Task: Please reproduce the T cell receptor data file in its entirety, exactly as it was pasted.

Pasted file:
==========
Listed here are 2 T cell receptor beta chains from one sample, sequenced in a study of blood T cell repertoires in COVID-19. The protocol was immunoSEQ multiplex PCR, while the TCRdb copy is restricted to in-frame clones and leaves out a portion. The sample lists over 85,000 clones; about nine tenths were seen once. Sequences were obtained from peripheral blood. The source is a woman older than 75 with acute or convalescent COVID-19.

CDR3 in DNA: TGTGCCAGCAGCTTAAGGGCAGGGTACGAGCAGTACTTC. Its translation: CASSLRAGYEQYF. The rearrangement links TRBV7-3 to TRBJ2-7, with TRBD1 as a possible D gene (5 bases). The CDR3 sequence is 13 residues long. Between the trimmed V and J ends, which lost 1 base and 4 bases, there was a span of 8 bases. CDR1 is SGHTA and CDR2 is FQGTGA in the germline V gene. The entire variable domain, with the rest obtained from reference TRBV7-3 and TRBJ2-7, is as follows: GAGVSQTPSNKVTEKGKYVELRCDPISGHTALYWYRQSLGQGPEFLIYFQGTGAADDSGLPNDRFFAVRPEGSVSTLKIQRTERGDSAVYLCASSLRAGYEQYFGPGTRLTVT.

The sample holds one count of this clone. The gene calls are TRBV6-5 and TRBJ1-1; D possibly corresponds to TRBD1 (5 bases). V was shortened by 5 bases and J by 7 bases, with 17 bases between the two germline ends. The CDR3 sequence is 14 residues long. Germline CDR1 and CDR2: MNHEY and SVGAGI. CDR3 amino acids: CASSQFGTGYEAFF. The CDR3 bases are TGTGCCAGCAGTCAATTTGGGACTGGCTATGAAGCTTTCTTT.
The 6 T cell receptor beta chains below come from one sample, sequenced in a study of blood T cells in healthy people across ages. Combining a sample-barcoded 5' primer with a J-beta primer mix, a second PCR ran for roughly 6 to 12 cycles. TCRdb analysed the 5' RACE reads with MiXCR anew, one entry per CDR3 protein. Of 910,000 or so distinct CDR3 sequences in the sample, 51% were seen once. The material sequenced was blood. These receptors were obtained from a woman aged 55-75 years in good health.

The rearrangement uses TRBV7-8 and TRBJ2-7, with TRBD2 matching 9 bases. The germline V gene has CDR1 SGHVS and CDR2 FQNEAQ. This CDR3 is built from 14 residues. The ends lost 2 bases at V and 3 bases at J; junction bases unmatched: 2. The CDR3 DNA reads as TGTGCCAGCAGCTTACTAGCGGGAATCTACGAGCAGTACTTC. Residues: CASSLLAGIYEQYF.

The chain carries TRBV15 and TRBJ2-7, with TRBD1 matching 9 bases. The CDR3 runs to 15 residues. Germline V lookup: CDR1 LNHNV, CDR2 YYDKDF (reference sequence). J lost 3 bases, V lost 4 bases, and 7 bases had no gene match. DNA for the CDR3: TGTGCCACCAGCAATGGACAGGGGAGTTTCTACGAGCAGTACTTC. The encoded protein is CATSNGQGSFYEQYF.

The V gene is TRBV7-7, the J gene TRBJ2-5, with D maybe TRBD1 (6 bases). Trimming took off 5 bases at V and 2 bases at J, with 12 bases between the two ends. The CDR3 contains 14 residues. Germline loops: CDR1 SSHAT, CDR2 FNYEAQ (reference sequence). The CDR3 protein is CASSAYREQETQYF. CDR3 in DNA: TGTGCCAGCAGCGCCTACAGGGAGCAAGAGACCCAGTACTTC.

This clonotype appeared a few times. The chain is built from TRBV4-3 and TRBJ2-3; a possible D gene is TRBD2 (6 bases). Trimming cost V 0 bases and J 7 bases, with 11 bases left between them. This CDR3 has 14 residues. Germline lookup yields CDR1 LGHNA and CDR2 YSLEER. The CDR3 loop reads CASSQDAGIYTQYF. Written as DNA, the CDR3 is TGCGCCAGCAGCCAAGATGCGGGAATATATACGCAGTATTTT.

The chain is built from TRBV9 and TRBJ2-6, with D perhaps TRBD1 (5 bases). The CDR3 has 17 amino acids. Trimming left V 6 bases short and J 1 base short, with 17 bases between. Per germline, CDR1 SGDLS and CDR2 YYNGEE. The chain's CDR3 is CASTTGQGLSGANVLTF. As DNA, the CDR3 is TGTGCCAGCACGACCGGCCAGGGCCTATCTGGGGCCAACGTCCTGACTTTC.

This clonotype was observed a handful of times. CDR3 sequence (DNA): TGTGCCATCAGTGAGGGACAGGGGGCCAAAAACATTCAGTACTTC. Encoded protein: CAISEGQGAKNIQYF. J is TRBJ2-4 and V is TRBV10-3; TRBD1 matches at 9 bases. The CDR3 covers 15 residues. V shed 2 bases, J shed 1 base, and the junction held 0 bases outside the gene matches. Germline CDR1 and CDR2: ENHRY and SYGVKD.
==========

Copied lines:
Listed here are 2 T cell receptor beta chains from one sample, sequenced in a study of blood T cell repertoires in COVID-19. The protocol was immunoSEQ multiplex PCR, while the TCRdb copy is restricted to in-frame clones and leaves out a portion. The sample lists over 85,000 clones; about nine tenths were seen once. Sequences were obtained from peripheral blood. The source is a woman older than 75 with acute or convalescent COVID-19.

CDR3 in DNA: TGTGCCAGCAGCTTAAGGGCAGGGTACGAGCAGTACTTC. Its translation: CASSLRAGYEQYF. The rearrangement links TRBV7-3 to TRBJ2-7, with TRBD1 as a possible D gene (5 bases). The CDR3 sequence is 13 residues long. Between the trimmed V and J ends, which lost 1 base and 4 bases, there was a span of 8 bases. CDR1 is SGHTA and CDR2 is FQGTGA in the germline V gene. The entire variable domain, with the rest obtained from reference TRBV7-3 and TRBJ2-7, is as follows: GAGVSQTPSNKVTEKGKYVELRCDPISGHTALYWYRQSLGQGPEFLIYFQGTGAADDSGLPNDRFFAVRPEGSVSTLKIQRTERGDSAVYLCASSLRAGYEQYFGPGTRLTVT.

The sample holds one count of this clone. The gene calls are TRBV6-5 and TRBJ1-1; D possibly corresponds to TRBD1 (5 bases). V was shortened by 5 bases and J by 7 bases, with 17 bases between the two germline ends. The CDR3 sequence is 14 residues long. Germline CDR1 and CDR2: MNHEY and SVGAGI. CDR3 amino acids: CASSQFGTGYEAFF. The CDR3 bases are TGTGCCAGCAGTCAATTTGGGACTGGCTATGAAGCTTTCTTT.
The 6 T cell receptor beta chains below come from one sample, sequenced in a study of blood T cells in healthy people across ages. Combining a sample-barcoded 5' primer with a J-beta primer mix, a second PCR ran for roughly 6 to 12 cycles. TCRdb analysed the 5' RACE reads with MiXCR anew, one entry per CDR3 protein. Of 910,000 or so distinct CDR3 sequences in the sample, 51% were seen once. The material sequenced was blood. These receptors were obtained from a woman aged 55-75 years in good health.

The rearrangement uses TRBV7-8 and TRBJ2-7, with TRBD2 matching 9 bases. The germline V gene has CDR1 SGHVS and CDR2 FQNEAQ. This CDR3 is built from 14 residues. The ends lost 2 bases at V and 3 bases at J; junction bases unmatched: 2. The CDR3 DNA reads as TGTGCCAGCAGCTTACTAGCGGGAATCTACGAGCAGTACTTC. Residues: CASSLLAGIYEQYF.

The chain carries TRBV15 and TRBJ2-7, with TRBD1 matching 9 bases. The CDR3 runs to 15 residues. Germline V lookup: CDR1 LNHNV, CDR2 YYDKDF (reference sequence). J lost 3 bases, V lost 4 bases, and 7 bases had no gene match. DNA for the CDR3: TGTGCCACCAGCAATGGACAGGGGAGTTTCTACGAGCAGTACTTC. The encoded protein is CATSNGQGSFYEQYF.

The V gene is TRBV7-7, the J gene TRBJ2-5, with D maybe TRBD1 (6 bases). Trimming took off 5 bases at V and 2 bases at J, with 12 bases between the two ends. The CDR3 contains 14 residues. Germline loops: CDR1 SSHAT, CDR2 FNYEAQ (reference sequence). The CDR3 protein is CASSAYREQETQYF. CDR3 in DNA: TGTGCCAGCAGCGCCTACAGGGAGCAAGAGACCCAGTACTTC.

This clonotype appeared a few times. The chain is built from TRBV4-3 and TRBJ2-3; a possible D gene is TRBD2 (6 bases). Trimming cost V 0 bases and J 7 bases, with 11 bases left between them. This CDR3 has 14 residues. Germline lookup yields CDR1 LGHNA and CDR2 YSLEER. The CDR3 loop reads CASSQDAGIYTQYF. Written as DNA, the CDR3 is TGCGCCAGCAGCCAAGATGCGGGAATATATACGCAGTATTTT.

The chain is built from TRBV9 and TRBJ2-6, with D perhaps TRBD1 (5 bases). The CDR3 has 17 amino acids. Trimming left V 6 bases short and J 1 base short, with 17 bases between. Per germline, CDR1 SGDLS and CDR2 YYNGEE. The chain's CDR3 is CASTTGQGLSGANVLTF. As DNA, the CDR3 is TGTGCCAGCACGACCGGCCAGGGCCTATCTGGGGCCAACGTCCTGACTTTC.

This clonotype was observed a handful of times. CDR3 sequence (DNA): TGTGCCATCAGTGAGGGACAGGGGGCCAAAAACATTCAGTACTTC. Encoded protein: CAISEGQGAKNIQYF. J is TRBJ2-4 and V is TRBV10-3; TRBD1 matches at 9 bases. The CDR3 covers 15 residues. V shed 2 bases, J shed 1 base, and the junction held 0 bases outside the gene matches. Germline CDR1 and CDR2: ENHRY and SYGVKD.